The New York Launch of the Global Nutrition Report in a New York Minute

Groucho Marx once said, "Practically everybody in New York has half a mind to write a book, and does."

One such book--the result of many minds coming together—is the Global Nutrition Report which made its North American debut at a launch event co-hosted by UNICEF, Columbia University and IFPRI in New York City on December 8th at UNICEF Headquarters.

The NY event was a great line up. Here are some of my takeaways from the presentations.

Audience at the NY launch of the Global Nutrition Report
Audience at the NY launch of the Global Nutrition Report

 Werner Schultink, Chief of Nutrition Section, UNICEF

  • The Report highlights the challenges ahead but provides an accountability roadmap moving forward.
  • There is real momentum in the global community to address the burdens of malnutrition and the next two to three years will be a pivotal time to act and scale.

Kathy Spahn, CEO, Helen Keller International

  • We, in the nutrition community, have spent decades talking to each other--its good to see us having conversations outside “the bubble.”
  • Civil society has to become more accountable and one way of doing that is to measure the impacts of programmes (which also involves significant investment from donors).
  • Three big areas to increase the focus on: (a) gender (dynamics), (b) Water, Sanitation and Hygiene (WASH) and (c) capacity building.

Jeff Sachs (by video), Director, The Earth Institute at Columbia University

  • The nutrition community must engage with the two big development conferences of 2015: the Financing for Development (in Addis Ababa, July) and the UN Climate Change ( in Paris, December).
  • We must also engage with the wider development community to address sustainable development issues.
  • Nutrition might not be mentioned explicitly much in the Sustainable Development Goals (SDGs), but there are plenty of openings for nutrition indicators to be embedded.

Glenn Denning, Director, NY branch of the Sustainable Development Solutions Network and Professor of Practice, School of International Public Affairs, Columbia University

Leith Greenslade and Glenn Denning
Leith Greenslade and Glenn Denning

Leith Greenslade, UN Special Envoy for Financing the Health Millennium Development Goals

  • The Report firmly establishes nutrition as a post 2015 21st century global issue.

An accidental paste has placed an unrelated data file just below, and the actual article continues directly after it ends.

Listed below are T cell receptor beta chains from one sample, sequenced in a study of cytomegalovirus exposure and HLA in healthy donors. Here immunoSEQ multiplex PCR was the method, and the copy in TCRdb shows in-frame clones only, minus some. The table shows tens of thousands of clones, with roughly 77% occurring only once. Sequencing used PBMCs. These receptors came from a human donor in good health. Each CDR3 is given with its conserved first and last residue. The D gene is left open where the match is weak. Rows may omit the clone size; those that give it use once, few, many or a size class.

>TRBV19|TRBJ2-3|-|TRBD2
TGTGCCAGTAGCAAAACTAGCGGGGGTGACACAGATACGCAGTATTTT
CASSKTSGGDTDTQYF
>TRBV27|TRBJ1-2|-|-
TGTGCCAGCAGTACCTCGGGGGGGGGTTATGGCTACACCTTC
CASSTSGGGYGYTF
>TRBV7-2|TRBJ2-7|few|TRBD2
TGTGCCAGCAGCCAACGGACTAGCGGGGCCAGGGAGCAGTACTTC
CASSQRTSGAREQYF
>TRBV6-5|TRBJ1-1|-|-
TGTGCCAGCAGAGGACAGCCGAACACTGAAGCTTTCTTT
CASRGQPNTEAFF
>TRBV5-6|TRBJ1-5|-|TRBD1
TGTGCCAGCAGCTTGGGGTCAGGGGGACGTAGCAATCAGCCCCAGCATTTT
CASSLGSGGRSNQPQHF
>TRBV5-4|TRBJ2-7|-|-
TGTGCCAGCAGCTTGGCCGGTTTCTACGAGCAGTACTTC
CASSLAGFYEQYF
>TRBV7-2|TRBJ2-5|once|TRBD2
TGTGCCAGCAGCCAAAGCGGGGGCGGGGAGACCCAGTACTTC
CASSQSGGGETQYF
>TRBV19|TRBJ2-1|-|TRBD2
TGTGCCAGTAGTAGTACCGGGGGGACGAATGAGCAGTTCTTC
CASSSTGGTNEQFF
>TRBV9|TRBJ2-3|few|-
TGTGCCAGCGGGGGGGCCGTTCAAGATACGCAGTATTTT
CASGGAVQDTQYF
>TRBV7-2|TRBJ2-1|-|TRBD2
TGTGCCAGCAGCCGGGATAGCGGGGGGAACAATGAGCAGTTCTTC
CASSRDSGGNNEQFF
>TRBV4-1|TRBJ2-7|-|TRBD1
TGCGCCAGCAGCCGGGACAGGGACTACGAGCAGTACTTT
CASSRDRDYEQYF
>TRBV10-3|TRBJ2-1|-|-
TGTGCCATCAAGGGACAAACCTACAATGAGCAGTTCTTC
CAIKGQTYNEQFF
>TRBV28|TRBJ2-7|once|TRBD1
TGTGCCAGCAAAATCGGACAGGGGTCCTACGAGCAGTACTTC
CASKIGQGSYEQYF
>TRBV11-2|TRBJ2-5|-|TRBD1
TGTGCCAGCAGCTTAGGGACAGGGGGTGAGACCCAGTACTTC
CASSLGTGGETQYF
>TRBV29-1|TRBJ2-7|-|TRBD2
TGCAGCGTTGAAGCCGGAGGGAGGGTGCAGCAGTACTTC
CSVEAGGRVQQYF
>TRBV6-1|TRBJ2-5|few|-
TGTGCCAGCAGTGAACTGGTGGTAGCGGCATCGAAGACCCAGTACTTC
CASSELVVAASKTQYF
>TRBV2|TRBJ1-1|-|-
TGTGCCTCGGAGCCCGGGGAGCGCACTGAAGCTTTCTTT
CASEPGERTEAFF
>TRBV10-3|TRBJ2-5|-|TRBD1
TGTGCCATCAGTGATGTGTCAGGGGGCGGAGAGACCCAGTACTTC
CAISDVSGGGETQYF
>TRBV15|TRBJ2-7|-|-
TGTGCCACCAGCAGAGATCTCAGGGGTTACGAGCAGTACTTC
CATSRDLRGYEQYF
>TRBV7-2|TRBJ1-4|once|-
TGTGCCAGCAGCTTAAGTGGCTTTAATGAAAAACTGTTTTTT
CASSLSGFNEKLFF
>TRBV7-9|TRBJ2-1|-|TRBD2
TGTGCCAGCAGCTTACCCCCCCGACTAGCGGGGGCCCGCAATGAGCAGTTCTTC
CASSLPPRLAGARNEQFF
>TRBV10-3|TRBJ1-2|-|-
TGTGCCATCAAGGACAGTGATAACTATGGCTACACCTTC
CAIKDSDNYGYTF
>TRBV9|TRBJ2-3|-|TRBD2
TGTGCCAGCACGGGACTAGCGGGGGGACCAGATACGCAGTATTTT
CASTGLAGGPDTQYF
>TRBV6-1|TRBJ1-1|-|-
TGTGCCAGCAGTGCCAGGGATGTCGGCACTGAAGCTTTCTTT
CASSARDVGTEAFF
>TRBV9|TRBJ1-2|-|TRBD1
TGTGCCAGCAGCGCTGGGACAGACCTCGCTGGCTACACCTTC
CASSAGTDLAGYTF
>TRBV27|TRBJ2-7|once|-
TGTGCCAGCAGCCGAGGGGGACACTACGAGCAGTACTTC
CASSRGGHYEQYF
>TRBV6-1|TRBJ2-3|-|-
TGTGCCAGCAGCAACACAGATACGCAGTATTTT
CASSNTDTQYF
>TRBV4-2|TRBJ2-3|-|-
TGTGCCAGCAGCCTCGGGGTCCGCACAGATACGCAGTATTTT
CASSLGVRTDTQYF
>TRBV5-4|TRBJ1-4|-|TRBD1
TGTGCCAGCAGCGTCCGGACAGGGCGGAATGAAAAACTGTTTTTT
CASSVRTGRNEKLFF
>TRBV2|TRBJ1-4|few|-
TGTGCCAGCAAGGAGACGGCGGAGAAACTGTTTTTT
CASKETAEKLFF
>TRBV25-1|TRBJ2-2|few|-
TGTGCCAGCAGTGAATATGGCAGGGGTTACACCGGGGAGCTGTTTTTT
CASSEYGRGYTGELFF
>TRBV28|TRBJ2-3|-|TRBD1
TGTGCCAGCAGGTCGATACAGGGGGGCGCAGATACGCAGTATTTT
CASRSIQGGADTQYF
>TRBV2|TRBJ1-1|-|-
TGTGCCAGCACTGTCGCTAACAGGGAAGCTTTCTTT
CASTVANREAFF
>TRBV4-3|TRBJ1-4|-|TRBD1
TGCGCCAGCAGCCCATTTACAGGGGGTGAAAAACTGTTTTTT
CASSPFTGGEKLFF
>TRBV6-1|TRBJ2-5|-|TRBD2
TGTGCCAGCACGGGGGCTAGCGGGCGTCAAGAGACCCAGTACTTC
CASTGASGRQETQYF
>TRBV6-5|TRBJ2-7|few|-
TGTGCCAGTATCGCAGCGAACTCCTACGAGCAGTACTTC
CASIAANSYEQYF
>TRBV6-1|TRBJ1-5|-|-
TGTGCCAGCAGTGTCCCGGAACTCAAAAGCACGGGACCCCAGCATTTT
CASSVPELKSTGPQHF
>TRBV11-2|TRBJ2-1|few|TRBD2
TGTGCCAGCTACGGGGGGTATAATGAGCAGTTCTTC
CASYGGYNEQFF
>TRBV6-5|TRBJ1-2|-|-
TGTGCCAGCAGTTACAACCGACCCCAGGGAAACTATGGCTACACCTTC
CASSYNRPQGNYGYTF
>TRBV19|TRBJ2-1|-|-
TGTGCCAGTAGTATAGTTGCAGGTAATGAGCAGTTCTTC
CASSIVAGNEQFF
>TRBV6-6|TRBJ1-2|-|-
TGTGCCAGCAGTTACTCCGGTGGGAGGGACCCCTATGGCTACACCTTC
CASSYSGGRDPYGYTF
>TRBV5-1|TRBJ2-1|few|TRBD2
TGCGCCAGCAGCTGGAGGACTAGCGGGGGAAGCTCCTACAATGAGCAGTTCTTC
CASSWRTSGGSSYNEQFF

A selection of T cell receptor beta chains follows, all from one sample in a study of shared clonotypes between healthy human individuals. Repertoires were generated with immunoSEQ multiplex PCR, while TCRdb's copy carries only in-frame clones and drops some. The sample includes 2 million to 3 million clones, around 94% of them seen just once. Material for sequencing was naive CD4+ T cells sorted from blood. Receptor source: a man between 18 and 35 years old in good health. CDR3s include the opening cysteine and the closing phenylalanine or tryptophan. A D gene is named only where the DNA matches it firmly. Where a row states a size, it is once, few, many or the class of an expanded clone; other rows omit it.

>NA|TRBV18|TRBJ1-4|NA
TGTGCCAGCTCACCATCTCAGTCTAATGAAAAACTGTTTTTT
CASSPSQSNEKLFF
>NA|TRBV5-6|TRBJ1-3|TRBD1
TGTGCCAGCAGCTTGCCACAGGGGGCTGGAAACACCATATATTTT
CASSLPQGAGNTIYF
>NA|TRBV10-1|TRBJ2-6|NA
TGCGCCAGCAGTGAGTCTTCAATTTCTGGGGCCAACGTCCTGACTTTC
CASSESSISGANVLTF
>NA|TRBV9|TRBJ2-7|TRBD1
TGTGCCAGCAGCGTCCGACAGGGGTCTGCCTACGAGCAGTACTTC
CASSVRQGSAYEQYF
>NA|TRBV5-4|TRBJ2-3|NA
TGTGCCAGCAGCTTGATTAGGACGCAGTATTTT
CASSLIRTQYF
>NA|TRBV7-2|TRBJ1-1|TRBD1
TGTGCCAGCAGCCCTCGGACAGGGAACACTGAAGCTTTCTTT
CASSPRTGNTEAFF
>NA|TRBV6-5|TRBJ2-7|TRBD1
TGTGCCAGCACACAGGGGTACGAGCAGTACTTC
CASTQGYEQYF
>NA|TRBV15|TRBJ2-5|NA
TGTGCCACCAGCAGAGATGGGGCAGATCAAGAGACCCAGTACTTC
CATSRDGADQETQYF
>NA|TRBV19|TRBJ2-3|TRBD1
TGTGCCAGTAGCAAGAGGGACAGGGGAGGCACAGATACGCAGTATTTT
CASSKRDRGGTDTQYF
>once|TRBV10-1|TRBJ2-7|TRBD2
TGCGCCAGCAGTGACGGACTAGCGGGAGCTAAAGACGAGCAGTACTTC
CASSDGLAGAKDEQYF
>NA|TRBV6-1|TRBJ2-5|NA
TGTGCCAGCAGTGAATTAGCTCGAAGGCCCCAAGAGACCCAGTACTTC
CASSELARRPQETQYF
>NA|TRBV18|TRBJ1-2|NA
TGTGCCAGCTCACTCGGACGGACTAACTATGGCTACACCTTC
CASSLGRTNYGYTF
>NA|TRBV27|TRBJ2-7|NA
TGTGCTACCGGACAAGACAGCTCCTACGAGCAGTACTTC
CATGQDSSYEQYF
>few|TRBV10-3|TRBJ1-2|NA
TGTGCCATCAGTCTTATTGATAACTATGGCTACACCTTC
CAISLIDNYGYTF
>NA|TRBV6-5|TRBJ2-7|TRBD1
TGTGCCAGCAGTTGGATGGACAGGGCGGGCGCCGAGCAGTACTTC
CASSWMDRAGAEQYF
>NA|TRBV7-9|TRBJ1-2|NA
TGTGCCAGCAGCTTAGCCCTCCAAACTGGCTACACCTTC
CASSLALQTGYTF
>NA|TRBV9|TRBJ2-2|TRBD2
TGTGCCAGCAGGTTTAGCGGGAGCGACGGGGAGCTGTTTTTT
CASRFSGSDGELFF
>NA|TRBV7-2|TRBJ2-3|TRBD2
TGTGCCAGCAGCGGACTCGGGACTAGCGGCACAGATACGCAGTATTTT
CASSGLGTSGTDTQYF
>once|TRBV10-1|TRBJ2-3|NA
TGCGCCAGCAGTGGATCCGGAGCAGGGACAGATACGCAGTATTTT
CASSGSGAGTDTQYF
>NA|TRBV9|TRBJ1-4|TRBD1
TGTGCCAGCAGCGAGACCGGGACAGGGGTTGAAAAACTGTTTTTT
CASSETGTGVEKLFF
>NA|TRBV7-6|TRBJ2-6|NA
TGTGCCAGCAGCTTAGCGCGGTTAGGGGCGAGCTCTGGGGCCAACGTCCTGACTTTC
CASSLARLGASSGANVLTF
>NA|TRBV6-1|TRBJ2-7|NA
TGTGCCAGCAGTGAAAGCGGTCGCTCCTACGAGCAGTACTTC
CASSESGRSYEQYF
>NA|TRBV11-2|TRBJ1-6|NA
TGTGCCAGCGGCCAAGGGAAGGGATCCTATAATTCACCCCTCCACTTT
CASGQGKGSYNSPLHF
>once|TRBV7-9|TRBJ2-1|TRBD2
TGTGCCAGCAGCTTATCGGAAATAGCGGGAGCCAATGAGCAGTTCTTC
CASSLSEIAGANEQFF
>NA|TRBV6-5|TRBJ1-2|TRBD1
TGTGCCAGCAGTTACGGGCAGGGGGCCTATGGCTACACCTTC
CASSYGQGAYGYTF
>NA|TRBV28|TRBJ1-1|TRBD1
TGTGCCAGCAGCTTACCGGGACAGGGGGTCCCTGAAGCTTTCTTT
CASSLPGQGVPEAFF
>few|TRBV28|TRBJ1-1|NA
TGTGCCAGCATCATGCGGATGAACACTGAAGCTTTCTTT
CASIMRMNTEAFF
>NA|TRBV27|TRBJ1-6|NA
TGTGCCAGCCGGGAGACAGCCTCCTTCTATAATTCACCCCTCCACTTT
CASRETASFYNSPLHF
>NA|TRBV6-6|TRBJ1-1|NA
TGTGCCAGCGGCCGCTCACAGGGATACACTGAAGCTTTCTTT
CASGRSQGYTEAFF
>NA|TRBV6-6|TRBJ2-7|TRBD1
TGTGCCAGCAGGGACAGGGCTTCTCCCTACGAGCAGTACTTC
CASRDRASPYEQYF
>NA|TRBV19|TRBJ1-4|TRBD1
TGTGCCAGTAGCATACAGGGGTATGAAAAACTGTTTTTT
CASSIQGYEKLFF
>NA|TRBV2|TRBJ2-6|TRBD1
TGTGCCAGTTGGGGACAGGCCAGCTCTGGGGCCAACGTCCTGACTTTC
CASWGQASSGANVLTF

• The nutrition community should try to insert nutrition into the Global Financing Facility.
  • It is important to build political power by setting more ambitious targets, demonstrating the power of coordination and integration, engaging with the private sector, financing, and paying more attention to gender, especially focusing on the nutrition status of adolescent girls

Silke Pietzsch, Technical Director, Action Against Hunger

  • There are many supply barriers to coverage—we need to analyse them: lack of knowledge of intervention, distance and time to intervention, previous rejection by service providers, conflict that makes physical access difficult.
  • Coverage is often low not because of supply, but demand. Yet, governments can increase demand through (a) information outreach, (b) focusing on the last mile -- what is the quality of service received and (c) incentivizing participation (e.g. payment).

Richard Decklebaum, Director, Institute of Human Nutrition, Columbia University

  • The Report is clearly written, but now what do we do with it? And what does it mean for capacity development?
  • We need to grow the "nutrition community" beyond what we think of as traditional nutritionists and think about who else can make significant contributions.
  • We need to train nutritionists to be boundary crossers--to reach to other disciplines, but also to other sectors.

Madana Arabi, Executive Director, Sackler Institute for Nutrition Science, the New York Academy of Sciences

  • Welcomed the focus on implementation science in the Report.
  • The recommendation on the need for more country-focused research is an important aspect to expand upon.
  • There is a big gap between data and knowledge--capacity is the bridge.

Lawrence Haddad

Lawrence Haddad

Followed by a great discussion with the audience, as yet, there remain some unanswered questions:

  • Should we have a SUN Fund, a Global Finance Facility or no pooled fund for nutrition?
  • Who actually is going to be the advocate for nutrition in the SDG finalization? (No one apparently)
  • How will these new 2030 targets be set? (UN organisations are committed to a consultation)
  • What should FAO be doing? (Perhaps telling us what a dashboard set of indicators looks like for a healthy and sustainable food system)
  • How many countries have set their own WHA targets? (No idea)
  • Which WHA targets are most in need of greater ambition? (Stunting and exclusive breastfeeding)

Perhaps as we enter 2015, and as the team begins crafting the 2nd report we will have some answers.

Meanwhile, stay tuned for other engagement events that follow in Washington DC and then onto Geneva, New Delhi and on and on she goes…